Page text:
This year was an incredibly challenging time for local government right across the country – on the front line of the pandemic, leading and delivering for our communities and working hard to keep our residents safe. And in the middle of this, we’ve had one of the strangest elections in my lifetime.
Local elections are always complicated: apathy is high and turn out is low. But this year was more complicated than usual. Social distancing meant traditional methods of campaigning and voting have been difficult and, while some voters chose to utilise a postal ballot, many chose to stay at home. And who can blame them? We are still amidst a global, deadly pandemic.
In London, the race to be the next mayor saw some interesting and challenging characters – some more serious than others – set out their vision for London over the next three years; a period which will help determine the way we respond to the pandemic, oversee economic recovery, Brexit, a rise in crime, and the multitude of other issues our Capital faces.
The election itself wasn’t the most inspiring of elections. The other candidates failed to gain momentum and campaigning during a pandemic made the whole affair feel very flat. But importantly, Sadiq ran a strong campaign on a platform of policies that will help get London back on its feet and backed by five successful years in office. The Conservative candidate, Shaun Bailey – the only other candidate with a chance of winning – barely gained traction.
While many regional authorities have directly elected mayors, London’s mayoralty has unique significance. City Hall is one of the most influential authorities in Europe. It has vast and significant powers and has very real consequences for the everyday lives of millions of people across our Capital.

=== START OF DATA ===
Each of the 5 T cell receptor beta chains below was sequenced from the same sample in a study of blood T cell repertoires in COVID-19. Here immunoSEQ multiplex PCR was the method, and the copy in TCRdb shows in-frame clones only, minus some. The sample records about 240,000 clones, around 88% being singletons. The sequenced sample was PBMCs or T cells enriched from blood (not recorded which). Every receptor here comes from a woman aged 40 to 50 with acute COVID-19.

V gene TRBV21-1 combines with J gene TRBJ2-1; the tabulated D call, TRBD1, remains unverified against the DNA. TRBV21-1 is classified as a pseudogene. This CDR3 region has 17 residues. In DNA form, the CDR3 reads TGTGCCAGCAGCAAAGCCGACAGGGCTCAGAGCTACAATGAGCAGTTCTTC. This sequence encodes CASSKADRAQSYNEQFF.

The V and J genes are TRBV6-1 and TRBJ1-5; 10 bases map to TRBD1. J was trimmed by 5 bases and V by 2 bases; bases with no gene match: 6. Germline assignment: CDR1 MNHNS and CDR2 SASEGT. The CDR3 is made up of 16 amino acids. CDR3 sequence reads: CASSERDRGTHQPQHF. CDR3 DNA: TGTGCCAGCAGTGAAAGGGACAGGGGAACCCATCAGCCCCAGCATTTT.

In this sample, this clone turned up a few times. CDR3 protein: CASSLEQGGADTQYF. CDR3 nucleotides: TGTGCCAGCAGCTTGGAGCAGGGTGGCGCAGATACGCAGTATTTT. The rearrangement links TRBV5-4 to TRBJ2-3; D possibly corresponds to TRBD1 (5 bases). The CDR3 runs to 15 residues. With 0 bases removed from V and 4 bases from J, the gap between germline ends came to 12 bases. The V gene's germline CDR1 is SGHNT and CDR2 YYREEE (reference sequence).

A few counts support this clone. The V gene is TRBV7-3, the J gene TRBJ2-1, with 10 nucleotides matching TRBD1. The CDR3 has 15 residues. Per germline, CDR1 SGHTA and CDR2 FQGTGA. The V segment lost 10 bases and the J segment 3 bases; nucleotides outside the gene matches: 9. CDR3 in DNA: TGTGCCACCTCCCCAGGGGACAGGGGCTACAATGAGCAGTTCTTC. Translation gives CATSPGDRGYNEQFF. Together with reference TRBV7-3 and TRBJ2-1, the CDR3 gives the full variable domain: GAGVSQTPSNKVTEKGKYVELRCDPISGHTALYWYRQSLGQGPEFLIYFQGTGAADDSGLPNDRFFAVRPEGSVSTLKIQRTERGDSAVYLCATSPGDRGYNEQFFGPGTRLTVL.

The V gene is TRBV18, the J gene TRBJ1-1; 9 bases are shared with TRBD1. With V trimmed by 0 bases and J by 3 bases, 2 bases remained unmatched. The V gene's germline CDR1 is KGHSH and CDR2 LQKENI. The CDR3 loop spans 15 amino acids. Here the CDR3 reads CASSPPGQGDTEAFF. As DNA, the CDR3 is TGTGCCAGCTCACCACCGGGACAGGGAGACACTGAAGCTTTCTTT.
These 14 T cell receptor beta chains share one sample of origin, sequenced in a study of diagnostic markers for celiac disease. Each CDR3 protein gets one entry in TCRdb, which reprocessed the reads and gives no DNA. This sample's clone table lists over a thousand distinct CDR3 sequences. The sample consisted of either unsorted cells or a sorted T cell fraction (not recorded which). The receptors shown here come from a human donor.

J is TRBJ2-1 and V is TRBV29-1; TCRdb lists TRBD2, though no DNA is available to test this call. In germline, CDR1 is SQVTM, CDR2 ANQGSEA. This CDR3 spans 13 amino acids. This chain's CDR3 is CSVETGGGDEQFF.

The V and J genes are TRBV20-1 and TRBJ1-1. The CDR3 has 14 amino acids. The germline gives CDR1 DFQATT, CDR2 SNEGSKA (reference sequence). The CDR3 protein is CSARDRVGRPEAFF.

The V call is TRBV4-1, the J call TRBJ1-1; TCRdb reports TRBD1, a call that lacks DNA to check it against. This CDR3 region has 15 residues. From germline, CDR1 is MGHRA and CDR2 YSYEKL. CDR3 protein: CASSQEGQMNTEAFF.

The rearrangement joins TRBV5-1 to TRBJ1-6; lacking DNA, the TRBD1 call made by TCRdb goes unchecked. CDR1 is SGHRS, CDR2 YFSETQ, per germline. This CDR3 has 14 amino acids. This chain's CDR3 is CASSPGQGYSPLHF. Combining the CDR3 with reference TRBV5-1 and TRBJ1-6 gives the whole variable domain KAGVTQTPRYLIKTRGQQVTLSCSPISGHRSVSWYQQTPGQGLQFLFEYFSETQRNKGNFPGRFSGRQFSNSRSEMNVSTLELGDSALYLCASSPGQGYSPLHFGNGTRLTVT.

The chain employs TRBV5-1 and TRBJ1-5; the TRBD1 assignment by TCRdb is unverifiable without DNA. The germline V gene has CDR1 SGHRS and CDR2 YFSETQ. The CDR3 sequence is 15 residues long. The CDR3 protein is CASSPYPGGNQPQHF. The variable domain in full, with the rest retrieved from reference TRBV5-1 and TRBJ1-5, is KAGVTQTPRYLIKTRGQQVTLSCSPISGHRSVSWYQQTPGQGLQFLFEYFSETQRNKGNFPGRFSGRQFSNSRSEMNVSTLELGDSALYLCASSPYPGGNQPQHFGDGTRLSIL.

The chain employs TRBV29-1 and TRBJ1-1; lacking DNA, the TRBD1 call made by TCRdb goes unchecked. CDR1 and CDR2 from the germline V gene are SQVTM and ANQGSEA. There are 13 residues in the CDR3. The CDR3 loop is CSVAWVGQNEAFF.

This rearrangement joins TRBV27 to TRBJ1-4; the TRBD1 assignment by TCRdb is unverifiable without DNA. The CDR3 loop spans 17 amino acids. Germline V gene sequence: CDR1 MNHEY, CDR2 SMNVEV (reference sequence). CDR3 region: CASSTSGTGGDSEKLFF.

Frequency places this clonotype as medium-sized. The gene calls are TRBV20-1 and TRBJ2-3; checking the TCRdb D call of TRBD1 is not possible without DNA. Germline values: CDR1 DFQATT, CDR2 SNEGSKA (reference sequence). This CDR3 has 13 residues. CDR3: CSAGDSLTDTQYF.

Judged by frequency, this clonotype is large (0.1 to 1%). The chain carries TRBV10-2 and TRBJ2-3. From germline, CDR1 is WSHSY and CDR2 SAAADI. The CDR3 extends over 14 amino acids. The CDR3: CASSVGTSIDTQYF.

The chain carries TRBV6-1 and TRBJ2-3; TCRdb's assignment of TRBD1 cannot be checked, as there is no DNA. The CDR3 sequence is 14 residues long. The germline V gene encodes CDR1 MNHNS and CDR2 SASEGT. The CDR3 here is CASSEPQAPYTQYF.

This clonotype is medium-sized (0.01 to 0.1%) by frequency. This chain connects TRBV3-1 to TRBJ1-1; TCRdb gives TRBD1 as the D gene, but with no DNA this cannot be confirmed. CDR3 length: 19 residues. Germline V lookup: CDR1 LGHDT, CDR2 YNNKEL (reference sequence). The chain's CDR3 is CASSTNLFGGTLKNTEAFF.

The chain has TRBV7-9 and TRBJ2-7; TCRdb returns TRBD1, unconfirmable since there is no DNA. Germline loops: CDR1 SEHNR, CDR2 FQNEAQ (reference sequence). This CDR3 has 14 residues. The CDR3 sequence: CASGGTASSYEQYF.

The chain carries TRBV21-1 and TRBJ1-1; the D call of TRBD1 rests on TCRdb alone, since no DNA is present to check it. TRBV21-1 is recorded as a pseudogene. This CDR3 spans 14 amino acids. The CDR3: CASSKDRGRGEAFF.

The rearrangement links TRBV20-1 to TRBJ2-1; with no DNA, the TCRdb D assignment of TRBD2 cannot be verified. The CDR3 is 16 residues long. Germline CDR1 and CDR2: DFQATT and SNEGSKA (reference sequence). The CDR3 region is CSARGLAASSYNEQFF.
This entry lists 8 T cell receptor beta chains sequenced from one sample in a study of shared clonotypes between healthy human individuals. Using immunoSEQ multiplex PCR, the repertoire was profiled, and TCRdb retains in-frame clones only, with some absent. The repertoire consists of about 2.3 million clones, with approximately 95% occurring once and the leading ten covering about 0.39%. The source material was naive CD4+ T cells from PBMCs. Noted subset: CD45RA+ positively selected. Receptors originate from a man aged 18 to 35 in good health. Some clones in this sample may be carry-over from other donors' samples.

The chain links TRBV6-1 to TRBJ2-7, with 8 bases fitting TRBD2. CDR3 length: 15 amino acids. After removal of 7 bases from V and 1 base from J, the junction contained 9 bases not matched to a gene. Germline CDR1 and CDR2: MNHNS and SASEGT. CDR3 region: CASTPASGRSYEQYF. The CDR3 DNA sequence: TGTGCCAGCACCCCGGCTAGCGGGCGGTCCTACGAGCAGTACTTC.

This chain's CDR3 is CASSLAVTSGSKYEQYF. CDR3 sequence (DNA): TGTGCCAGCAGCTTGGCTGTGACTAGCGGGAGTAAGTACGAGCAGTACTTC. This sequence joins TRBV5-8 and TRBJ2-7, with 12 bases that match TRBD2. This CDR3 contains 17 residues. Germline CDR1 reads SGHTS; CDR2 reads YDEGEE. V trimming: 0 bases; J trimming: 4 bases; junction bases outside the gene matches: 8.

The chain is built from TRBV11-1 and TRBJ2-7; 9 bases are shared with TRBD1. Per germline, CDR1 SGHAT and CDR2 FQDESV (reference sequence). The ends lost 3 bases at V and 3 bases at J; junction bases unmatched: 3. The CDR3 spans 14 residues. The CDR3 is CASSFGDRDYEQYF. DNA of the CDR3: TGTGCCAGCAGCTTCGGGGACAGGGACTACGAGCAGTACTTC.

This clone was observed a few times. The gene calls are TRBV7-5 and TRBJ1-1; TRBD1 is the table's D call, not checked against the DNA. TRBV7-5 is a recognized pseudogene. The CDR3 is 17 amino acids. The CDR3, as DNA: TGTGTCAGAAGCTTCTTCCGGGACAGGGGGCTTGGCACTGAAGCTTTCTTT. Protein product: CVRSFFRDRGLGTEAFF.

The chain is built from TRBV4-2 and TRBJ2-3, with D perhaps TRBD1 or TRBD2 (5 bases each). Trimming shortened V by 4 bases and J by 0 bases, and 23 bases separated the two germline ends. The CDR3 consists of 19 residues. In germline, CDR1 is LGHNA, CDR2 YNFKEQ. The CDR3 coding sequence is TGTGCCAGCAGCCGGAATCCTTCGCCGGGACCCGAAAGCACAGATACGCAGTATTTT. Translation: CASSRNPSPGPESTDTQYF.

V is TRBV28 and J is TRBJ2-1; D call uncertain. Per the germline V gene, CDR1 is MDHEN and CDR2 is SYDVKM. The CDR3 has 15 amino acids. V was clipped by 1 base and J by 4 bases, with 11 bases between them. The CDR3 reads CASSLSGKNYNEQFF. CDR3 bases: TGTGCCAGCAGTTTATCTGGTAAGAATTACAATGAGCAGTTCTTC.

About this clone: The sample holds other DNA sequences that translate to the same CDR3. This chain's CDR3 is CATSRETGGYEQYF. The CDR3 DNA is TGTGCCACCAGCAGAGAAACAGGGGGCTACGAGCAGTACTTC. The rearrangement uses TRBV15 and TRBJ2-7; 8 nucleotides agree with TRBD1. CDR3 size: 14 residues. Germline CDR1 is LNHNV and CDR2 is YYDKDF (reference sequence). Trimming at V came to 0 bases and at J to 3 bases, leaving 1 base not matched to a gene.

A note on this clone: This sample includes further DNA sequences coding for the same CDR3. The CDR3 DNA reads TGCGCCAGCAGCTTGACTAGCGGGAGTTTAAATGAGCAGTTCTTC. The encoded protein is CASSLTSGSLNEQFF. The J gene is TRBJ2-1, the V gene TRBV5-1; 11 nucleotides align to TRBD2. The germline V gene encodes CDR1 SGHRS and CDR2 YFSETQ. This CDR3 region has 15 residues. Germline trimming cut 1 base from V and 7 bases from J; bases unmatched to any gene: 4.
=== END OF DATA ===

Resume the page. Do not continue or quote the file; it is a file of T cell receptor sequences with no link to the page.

So, Sadiq has won, with a resounding majority and clear mandate: but what does this victory mean for London?
With the vaccine rollout continuing at pace, the first and most obvious challenge for him, like all leaders, will be economic recovery. Some parts of London’s economy will largely go back to normal, returning from an artificial hibernation. But others will take much longer. London is a global city, and it looks like it will be disconnected from the world a little while longer. So, Sadiq will be laser focused on reviving our city, supporting our outstanding hospitality, night-time, retail, culture and creative sectors to recover from the devastating impacts of the pandemic.
But beyond the economic recovery, Sadiq will start thinking about the impact he personally will leave on the city and how he can best position it as a city of the future – in other words, his legacy. His time as mayor has seen a real focus on longer term ambitions – particularly around the environment; tackling air quality; and the climate emergency; further cementing London as a progressive, forward thinking global leader.
We have already seen an unprecedented investment in cycling infrastructure and the implementation of ULEZ which has transformed the air quality across the city. In his manifesto, Sadiq has promised us a Green New Deal, with cleaner air, improved open spaces, green jobs and tackling climate change at its heart, including extending the ULEZ in October 2021. If he succeeds, as I expect him to, he will be the Mayor of London who transformed the world’s greatest city, leaving it cleaner and greener, for the next generation.
While bashing London is ‘in vogue’ these days, the reality is that London is the engine of growth for the entire country and has global reach. When London prospers, we all do. With the Conservative’s having all but abandoned any hope of regaining London politically – a strategy clearly meant to grow their appeal in other parts of the country – so too have they abandoned any intention to invest in the Capital. A path that only leads to levelling London down, not levelling other regions up.
In short, London is on its own, and Sadiq’s in our corner.